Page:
President-elect Donald J. Trump’s Policies: Healthcare Act

By Areena Arora, Managing Editor

President Donald Trump plans to repeal and replace the Affordable Healthcare Act, commonly known as Obamacare.

According to Trump’s campaign website, his office “will work with Congress to create a patient-centered health care system that promotes choice, quality and affordability.”

In contrast, Democratic nominee Hillary Clinton’s campaign had promised to “defend and expand the Affordable Care Act which covers 20 million people.”

At different rallies throughout his campaign, Trump has said Obamacare has led to higher prices, fewer choices and lower quality. Earlier this year, in March, Trump proposed “for Congress to remove barriers to entry into free markets for drug providers that offer safe, reliable and cheaper products.”

According to the full proposal, “On day one of the Trump Administration, we will ask Congress to immediately deliver a full repeal of Obamacare.”

According to his campaign website, no person should be required to buy insurance unless he or she wants to.

Pro free market, Trump’s health care reform paper said, “We will work with Congress to make sure we have a series of reforms ready for implementation … By following free market principles and working together to create sound public policy that will broaden health care access, make health care more affordable and im-
prove the quality of the care available to all Americans.”

Abortion, too, was hotly debated.

At a debate in February 2016 at University of Houston, Trump declared that he is pro-life, whereas Clinton said, “Politicians have no business interfering with women’s personal health decisions.”

“If we were to simply enforce the current immigration laws and restrict the unbridled granting of visas to this country, we could relieve healthcare cost pressures on state and local governments.” Providing health care to illegal immigrants costs the country some $11 billion annually, according to Trump’s website.

President-elect Donald J. Trump’s Policies: International Relations

By John Bonus, Transcript Reporter

As president of the U.S., one of the largest responsibilities is to represent the country on issues of international relations and foreign policy.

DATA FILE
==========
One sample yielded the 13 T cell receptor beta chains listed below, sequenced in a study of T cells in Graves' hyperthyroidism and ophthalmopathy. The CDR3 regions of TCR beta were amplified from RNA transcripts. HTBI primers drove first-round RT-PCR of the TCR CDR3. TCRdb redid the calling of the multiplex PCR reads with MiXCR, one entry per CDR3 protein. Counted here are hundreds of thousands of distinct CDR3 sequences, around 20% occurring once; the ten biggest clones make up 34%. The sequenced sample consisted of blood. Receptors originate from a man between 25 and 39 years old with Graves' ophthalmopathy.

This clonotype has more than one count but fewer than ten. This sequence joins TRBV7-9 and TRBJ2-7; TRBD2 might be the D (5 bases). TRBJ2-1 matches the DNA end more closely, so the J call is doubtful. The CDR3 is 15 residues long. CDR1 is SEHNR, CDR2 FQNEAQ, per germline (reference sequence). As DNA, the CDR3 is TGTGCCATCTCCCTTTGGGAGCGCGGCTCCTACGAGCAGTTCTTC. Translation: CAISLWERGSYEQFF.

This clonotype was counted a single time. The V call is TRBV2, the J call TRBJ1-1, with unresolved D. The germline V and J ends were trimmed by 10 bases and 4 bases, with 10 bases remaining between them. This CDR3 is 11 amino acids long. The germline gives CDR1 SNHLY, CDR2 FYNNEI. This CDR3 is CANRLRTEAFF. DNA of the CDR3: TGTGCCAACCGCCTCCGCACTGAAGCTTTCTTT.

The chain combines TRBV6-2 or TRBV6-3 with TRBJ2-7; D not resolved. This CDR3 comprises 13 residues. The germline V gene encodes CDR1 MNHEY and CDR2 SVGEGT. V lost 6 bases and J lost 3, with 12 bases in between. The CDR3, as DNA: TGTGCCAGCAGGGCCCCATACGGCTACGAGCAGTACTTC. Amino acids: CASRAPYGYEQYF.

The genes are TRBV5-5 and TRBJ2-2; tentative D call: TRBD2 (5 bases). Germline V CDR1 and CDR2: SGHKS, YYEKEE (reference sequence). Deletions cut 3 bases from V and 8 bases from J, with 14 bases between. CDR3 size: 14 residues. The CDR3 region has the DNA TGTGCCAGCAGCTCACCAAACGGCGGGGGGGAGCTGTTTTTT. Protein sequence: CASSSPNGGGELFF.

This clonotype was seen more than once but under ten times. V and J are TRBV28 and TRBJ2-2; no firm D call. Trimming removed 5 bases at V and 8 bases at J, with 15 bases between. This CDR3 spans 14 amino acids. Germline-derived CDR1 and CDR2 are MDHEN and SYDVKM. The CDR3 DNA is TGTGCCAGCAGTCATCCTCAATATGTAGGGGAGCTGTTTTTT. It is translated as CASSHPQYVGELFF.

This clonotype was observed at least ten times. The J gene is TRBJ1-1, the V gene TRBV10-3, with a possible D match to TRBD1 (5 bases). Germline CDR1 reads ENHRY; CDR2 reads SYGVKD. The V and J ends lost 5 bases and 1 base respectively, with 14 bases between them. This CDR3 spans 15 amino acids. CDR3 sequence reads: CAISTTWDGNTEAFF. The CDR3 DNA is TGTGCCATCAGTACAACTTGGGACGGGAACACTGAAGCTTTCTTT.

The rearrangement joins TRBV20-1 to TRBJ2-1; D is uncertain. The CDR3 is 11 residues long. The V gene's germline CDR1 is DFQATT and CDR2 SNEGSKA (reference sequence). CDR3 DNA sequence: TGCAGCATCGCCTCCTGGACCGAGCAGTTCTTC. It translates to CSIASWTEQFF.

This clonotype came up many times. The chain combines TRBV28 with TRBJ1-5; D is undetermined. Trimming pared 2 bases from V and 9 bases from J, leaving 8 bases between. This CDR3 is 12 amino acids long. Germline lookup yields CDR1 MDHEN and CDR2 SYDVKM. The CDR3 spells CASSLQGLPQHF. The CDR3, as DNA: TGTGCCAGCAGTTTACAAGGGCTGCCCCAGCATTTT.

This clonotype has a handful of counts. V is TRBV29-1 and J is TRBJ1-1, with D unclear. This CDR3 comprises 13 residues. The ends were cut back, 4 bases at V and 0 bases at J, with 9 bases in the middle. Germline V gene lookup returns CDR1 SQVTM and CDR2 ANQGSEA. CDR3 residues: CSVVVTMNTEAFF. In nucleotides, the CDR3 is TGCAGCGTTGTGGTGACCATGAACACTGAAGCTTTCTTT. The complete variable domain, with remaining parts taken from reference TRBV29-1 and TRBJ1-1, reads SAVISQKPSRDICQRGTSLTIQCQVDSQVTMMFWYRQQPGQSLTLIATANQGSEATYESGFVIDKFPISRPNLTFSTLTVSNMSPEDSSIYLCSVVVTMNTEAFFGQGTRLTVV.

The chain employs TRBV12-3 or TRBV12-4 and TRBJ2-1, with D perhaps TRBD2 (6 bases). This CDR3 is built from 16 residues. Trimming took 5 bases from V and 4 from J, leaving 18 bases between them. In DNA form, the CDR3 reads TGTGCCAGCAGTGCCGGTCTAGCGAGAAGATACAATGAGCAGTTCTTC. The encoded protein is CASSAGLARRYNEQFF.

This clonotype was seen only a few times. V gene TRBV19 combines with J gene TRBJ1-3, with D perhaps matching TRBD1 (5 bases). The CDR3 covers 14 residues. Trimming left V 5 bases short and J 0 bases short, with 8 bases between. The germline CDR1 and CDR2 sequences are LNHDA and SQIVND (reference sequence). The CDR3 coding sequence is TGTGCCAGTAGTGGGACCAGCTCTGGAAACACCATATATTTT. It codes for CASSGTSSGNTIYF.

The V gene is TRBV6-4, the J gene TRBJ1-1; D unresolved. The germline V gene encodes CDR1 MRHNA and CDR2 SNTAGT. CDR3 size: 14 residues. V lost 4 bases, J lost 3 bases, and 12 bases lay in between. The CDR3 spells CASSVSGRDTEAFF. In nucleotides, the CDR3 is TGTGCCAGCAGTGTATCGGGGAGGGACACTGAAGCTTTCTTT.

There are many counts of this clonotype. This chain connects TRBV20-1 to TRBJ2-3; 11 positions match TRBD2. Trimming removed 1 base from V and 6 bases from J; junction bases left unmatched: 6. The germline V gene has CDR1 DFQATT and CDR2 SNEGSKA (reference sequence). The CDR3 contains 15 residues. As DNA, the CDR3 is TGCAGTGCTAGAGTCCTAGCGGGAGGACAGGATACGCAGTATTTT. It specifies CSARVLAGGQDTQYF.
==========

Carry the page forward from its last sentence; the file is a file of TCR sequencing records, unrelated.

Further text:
On the topic of international relations, Donald Trump takes a stance that conflicts Barack Obama’s tactics. His agenda will likely undo many of the deals and policies that Obama has put in place.

Immigration has been one of the most foreign policy issues Trump’s campaign has addressed.

Trump said he believes that the U.S. needs to take stronger measures in preventing immigration. When he announced his candidacy, he revealed part of his plan includes building a wall across the border between the U.S. and

Mexico and having the Mexican government pay for it.

On the subject of nuclear proliferation and Iran, Trump plans to throw away the Iran Deal. The deal would relieve Iran of $100 billion in international sanctions if it halts its nuclear program.

Trump referred to the deal as, “one of the worst deals I’ve ever seen negotiated in my entire life.”

The Islamic State (IS) is a key issue and Trump has not revealed much about his plan to fight the terrorist organization. He has claimed to have a secret plan that he will not reveal until after his election and that he knows more about IS than U.S. generals do.

He does plan to increase U.S. troops in Iraq and Syria while also working with the military of European and Arab countries.

National security is an issue that Trump will take a big stand on. His policies will include keeping the Guantanamo Bay detention center open and using interrogation tactics like waterboarding on people suspected of terrorism.

Where North Korea is concerned, Trump plans to put pressure on China to urge North Korea to stop its nuclear weapons development program.